Get Started In User Experience: The Case For Research - Sarah Doody
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Getting Started In UX

Get Started In User Experience: The Case For Research

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On 13, Dec 2013 | No Comments | In Getting Started In UX | By Sarah Doody

Anytime you get an idea, it’s easy to get married to that idea very quickly. This is definitely true of anyone who creates or designs. You like your clever solutions and you really want to see them make it into your product.

The problem is that a lot of times, people get married to these ideas before they’re ever considered in the context of the user. It’s easy to let excitement for a design or new bit of technology to drive the feature rather than the other way around.

I think a lot of people do this because they base the design on assumptions. And yes, when I first started out, I’m sure I made a lot of assumptions and justified a lot of things without talking to actual users (so bad, I know!!!).

Assumptions today are risky. For example, consider just one part of someone’s experience, the environment in which they are using your product.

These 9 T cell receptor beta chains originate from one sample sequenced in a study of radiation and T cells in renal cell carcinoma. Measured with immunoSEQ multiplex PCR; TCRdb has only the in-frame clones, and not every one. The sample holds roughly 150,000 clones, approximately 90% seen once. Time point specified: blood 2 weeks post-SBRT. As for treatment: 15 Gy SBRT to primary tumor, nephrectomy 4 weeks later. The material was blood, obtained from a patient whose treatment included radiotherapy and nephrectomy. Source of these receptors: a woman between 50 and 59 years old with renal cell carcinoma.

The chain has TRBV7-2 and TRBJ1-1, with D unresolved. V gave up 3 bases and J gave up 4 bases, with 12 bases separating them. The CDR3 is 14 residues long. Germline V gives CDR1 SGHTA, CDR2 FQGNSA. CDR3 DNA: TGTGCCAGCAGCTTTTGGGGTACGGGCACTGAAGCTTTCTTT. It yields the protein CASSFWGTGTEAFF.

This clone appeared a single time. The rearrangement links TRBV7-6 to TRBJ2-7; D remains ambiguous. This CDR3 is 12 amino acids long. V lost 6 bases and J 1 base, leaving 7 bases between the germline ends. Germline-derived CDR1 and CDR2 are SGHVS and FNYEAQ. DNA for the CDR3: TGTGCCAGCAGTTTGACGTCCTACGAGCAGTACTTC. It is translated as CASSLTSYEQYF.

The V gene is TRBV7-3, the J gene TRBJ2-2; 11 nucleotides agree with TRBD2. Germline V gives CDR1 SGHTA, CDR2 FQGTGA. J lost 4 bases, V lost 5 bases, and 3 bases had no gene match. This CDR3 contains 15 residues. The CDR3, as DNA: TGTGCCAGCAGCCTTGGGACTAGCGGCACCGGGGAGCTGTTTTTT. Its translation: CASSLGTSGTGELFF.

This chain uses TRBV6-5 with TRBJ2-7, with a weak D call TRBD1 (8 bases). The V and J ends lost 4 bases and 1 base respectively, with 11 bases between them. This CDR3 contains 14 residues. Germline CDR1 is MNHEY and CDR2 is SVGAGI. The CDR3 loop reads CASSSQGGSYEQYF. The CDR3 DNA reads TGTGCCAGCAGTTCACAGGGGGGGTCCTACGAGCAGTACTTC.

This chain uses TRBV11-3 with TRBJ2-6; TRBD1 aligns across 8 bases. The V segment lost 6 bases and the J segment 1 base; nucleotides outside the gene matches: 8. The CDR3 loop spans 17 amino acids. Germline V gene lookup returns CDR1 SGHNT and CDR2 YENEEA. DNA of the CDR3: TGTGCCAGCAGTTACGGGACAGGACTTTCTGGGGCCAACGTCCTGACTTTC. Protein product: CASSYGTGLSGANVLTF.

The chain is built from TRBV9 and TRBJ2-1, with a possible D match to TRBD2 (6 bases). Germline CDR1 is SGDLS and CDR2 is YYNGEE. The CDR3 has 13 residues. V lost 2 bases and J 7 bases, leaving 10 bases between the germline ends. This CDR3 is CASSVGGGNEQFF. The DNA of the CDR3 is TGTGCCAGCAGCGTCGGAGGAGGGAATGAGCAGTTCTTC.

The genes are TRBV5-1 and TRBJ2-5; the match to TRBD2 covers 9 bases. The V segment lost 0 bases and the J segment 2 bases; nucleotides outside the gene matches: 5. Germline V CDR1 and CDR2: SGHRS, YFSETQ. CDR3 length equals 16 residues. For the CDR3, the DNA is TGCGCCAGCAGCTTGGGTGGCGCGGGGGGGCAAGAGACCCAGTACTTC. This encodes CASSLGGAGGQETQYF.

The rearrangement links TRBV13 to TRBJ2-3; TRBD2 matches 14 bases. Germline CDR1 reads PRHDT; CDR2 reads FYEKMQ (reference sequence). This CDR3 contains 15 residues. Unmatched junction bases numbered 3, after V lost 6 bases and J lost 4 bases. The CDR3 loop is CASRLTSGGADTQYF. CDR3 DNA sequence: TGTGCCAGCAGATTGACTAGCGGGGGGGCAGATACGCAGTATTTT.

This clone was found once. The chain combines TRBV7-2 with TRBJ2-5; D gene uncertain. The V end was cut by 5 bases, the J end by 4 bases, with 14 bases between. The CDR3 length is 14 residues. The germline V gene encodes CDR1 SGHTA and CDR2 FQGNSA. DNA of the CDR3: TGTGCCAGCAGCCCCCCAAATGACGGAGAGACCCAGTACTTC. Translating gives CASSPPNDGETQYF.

It used to be that we were tethered to technology. When most people only had a desktop computer, it was easy to assume that if someone was working on their computer they were at the office, at home, or at a library.

But today, instead of us being tethered to technology, technology is tethered to us.

Because of this, we can’t assume anything anymore. Technology is so small that we can be almost anywhere in the world and still just as connected as if we were sitting with our laptop in our living room.

The point here is that it’s tempting and easy to make assumptions. But, there are so many variables at play when it comes to someone’s experience that it’s hard to assume anything anymore.

This is why research is so important, especially today.

I had a boss who used to say, “Nobody in this company is normal” and what he meant was that we couldn’t assume anything because we were so vastly different from the people who would likely use our product. I think about that a lot, especially as more and more people, adopt technology both earlier and later in life.

So, next time you catch yourself or someone on your team making an assumption, take a moment to try and back it up, do some research, don’t let yourself get married to any ideas too soon in your process.

 

 

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